BEIJING -- China on Thursday stressed mutual respect and cooperation with the U.S. in response to tough talk from Donald Trump's pick for secretary of state, who said the administration would block Chinese access to its fortified man-made islands in the South China Sea.
Foreign Ministry spokesman Lu Kang said tensions in the strategically vital waterway had lessened and countries from outside the region should support efforts toward stability.
China-U.S. relations are based on "non-confrontation, non-conflict, mutual benefit and win-win cooperation," Lu said at a daily briefing.
"If you take a look at (Chinese) President Xi Jinping's call with Donald Trump after he won the election, you can see that the two countries do respect each other, and we agree with him that we should develop our relations based on mutual respect," he said.
In the South China Sea, which China claims virtually entirely, the "situation has cooled down, and we hope non-regional countries can respect this consensus that is in the fundamental interest of the whole world," Lu added.
In testimony at his confirmation hearing Wednesday, Rex Tillerson presented a sharply more confrontational tone that diverged from the Obama administration's focus on cooperation with China.
"You're going to have to send China a clear signal that first the island building stops, and second your access to those islands is also not going to be allowed," he said when asked if he supported a more aggressive U.S. posture.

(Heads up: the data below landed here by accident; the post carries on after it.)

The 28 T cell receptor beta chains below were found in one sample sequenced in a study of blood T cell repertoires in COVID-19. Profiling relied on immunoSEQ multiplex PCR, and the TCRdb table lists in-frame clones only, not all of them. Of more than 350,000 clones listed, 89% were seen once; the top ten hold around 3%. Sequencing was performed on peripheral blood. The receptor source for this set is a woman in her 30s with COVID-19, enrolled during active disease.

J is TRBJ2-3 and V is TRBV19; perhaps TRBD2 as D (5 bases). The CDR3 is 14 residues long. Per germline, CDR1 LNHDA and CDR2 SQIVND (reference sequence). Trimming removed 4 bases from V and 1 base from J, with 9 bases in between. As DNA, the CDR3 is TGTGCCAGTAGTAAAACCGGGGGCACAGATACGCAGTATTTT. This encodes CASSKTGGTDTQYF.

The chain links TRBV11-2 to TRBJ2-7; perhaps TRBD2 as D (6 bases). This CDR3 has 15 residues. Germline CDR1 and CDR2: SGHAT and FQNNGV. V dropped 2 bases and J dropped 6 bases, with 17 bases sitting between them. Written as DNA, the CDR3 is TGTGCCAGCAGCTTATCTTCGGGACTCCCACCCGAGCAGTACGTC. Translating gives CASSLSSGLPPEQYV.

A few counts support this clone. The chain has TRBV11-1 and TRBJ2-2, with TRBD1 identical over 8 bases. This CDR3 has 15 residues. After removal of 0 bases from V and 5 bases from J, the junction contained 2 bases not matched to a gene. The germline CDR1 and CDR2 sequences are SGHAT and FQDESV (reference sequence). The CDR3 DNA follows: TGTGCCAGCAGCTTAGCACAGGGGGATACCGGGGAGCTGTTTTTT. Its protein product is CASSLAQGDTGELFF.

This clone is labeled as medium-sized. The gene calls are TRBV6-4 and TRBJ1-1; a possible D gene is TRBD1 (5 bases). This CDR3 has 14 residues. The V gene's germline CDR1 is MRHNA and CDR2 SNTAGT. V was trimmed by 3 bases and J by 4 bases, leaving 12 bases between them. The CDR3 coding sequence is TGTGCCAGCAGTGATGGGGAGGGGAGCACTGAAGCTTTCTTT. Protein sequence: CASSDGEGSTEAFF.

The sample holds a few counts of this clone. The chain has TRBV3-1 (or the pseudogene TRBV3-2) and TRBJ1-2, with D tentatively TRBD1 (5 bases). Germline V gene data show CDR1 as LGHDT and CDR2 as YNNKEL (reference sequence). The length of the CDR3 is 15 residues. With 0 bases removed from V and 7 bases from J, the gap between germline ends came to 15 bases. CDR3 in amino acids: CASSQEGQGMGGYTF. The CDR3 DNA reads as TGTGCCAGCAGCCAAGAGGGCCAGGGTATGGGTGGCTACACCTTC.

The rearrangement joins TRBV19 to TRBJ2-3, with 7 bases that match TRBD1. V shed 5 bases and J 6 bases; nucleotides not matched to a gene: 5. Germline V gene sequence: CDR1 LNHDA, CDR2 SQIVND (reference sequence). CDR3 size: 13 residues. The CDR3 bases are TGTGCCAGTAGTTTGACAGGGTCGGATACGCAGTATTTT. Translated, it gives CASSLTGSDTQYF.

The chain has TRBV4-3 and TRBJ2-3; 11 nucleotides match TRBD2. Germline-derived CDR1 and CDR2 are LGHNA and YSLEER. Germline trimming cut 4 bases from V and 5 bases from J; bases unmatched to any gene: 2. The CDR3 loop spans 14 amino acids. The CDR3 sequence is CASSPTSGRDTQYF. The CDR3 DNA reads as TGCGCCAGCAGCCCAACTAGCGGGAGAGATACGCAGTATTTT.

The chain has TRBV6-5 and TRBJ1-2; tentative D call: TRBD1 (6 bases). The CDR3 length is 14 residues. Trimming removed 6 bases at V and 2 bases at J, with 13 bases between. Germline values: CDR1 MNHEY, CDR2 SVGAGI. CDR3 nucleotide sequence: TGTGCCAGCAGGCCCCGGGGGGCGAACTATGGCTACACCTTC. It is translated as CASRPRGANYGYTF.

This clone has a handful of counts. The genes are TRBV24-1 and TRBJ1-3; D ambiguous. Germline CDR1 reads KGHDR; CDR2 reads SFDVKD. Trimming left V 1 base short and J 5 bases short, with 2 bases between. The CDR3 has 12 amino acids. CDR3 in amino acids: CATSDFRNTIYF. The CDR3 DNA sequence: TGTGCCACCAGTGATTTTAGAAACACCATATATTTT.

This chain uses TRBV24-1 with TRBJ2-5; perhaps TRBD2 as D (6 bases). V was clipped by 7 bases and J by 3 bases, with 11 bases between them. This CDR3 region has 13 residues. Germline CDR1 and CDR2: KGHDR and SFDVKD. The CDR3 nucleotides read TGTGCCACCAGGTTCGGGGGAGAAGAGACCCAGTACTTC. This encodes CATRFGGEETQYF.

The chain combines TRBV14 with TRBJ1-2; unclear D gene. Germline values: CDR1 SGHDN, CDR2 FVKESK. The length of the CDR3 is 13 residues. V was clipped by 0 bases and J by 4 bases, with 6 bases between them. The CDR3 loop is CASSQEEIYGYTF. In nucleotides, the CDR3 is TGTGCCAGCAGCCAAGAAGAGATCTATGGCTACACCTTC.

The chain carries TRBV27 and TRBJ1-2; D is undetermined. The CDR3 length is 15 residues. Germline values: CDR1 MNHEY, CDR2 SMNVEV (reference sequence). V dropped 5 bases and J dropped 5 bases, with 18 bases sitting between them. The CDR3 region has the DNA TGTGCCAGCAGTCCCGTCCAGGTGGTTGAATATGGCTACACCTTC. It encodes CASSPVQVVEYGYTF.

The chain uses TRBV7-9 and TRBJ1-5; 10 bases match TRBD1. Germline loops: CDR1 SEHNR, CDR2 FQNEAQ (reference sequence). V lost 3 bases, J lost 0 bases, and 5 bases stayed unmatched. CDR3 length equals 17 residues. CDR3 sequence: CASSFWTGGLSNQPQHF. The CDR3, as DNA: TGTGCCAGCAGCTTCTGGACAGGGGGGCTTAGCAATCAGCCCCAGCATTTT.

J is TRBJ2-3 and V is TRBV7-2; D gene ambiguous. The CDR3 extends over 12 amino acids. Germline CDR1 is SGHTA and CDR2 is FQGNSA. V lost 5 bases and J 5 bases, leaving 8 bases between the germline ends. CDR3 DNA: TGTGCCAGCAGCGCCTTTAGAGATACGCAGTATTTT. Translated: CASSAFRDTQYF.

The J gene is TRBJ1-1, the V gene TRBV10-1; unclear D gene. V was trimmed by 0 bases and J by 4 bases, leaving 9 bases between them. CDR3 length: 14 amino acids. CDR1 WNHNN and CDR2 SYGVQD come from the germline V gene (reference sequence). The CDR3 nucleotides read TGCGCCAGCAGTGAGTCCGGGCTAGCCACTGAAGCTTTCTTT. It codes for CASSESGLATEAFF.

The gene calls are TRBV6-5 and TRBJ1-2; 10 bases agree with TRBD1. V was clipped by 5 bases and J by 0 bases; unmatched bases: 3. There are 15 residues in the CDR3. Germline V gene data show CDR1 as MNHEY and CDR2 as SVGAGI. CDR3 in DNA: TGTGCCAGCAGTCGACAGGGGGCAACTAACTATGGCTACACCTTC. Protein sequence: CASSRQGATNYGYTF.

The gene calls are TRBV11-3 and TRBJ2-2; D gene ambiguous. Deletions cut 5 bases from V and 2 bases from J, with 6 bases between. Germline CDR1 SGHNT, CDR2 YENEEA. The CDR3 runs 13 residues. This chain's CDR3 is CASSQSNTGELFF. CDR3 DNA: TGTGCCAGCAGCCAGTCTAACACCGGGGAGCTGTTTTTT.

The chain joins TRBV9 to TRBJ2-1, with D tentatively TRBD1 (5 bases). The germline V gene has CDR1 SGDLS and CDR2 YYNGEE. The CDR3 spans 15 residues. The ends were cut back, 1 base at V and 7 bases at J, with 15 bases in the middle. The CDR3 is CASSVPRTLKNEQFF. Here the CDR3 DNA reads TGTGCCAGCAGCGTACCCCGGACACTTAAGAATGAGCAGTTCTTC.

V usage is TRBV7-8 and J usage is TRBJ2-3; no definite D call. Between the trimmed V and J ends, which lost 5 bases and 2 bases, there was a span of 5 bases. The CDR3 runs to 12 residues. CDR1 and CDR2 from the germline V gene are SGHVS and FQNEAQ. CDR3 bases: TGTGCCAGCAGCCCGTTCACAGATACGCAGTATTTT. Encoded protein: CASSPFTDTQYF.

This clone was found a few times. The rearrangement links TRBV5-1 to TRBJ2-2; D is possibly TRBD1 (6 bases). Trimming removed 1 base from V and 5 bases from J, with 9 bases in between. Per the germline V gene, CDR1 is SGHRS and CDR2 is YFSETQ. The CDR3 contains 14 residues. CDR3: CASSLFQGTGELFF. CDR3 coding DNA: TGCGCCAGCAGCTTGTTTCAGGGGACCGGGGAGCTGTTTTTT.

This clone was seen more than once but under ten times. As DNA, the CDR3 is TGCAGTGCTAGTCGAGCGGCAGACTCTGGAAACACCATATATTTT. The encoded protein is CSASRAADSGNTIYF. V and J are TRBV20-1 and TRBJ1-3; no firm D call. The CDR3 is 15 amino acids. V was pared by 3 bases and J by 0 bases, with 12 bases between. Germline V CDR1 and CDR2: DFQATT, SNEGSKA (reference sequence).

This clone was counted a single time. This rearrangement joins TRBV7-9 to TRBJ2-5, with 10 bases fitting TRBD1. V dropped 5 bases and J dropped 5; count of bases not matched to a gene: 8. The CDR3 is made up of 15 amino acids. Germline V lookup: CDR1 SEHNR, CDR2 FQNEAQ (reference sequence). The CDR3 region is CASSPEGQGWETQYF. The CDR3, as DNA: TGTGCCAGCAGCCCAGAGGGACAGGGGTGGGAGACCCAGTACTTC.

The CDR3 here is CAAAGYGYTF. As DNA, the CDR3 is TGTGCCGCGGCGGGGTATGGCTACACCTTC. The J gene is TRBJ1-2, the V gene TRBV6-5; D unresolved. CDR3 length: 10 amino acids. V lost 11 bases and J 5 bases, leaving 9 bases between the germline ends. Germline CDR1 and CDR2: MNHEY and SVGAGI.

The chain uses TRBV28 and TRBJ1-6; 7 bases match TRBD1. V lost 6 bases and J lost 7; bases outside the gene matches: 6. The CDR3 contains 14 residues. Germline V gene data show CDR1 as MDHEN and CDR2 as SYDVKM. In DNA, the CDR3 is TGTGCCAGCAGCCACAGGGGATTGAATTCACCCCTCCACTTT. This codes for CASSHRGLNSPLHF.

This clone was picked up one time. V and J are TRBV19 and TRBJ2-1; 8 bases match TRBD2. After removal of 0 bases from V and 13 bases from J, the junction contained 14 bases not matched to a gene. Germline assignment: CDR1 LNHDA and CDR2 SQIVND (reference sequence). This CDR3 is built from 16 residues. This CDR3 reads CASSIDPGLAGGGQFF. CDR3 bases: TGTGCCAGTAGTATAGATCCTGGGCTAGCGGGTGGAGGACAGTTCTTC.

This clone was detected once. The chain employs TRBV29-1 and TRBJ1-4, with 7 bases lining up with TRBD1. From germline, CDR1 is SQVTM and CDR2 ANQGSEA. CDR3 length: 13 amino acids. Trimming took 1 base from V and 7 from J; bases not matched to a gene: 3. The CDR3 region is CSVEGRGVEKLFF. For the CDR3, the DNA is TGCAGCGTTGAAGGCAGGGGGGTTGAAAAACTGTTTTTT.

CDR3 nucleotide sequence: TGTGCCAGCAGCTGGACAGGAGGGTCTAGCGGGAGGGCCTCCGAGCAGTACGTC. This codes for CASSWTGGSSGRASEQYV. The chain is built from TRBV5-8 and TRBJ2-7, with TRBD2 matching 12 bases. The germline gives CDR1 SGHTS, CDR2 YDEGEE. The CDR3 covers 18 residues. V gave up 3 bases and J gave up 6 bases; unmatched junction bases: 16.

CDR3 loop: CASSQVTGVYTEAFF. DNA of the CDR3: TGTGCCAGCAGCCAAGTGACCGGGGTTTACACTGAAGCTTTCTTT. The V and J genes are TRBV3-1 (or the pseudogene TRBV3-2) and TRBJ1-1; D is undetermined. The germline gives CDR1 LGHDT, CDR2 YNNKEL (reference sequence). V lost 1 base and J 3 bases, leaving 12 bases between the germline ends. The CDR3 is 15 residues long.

The former Exxon Mobil CEO also accused Beijing of "declaring control of territories that are not rightfully China's," comparing its island-building efforts and deployment of military assets on the islands to Russia's 2014 annexation of Crimea - an action that ended up prompting tough U.S. and European sanctions.
He called China's actions "extremely worrisome." The U.S. failure to respond "has allowed them to keep pushing the envelope" in seas that carry $5 trillion of trade annually, he said, suggesting Trump would adopt a tougher approach.
"This is a threat to the entire global economy if China is allowed to somehow dictate the terms of passage through these waters," Tillerson told the Senate Foreign Relations Committee.
Chinese diplomats say they aren't overly worried by fiery rhetoric from Trump and his Cabinet picks and that China's won't change its basic constructive approach to U.S.-China relations.
However, they say they won't negotiate over what China considers its "core interests," particularly the self-governing island of Taiwan which it claims. Trump spoke by telephone with Taiwan's president after his election last year in a remarkable break with U.S. diplomatic precedent.
Tillerson's comments on the South China Sea were savaged by some foreign experts on the region and Chinese military analysts, who said Beijing would likely respond to any such moves with its own harsh retaliatory measures.
Tillerson's testimony on blocking access to the South China Sea islands was "reckless/inaccurate," tweeted Michael Swaine, an expert on China-related security topics at the Carnegie Endowment for International Peace in Washington, D.C. "Hmm never heard of 'act of war?'" he added.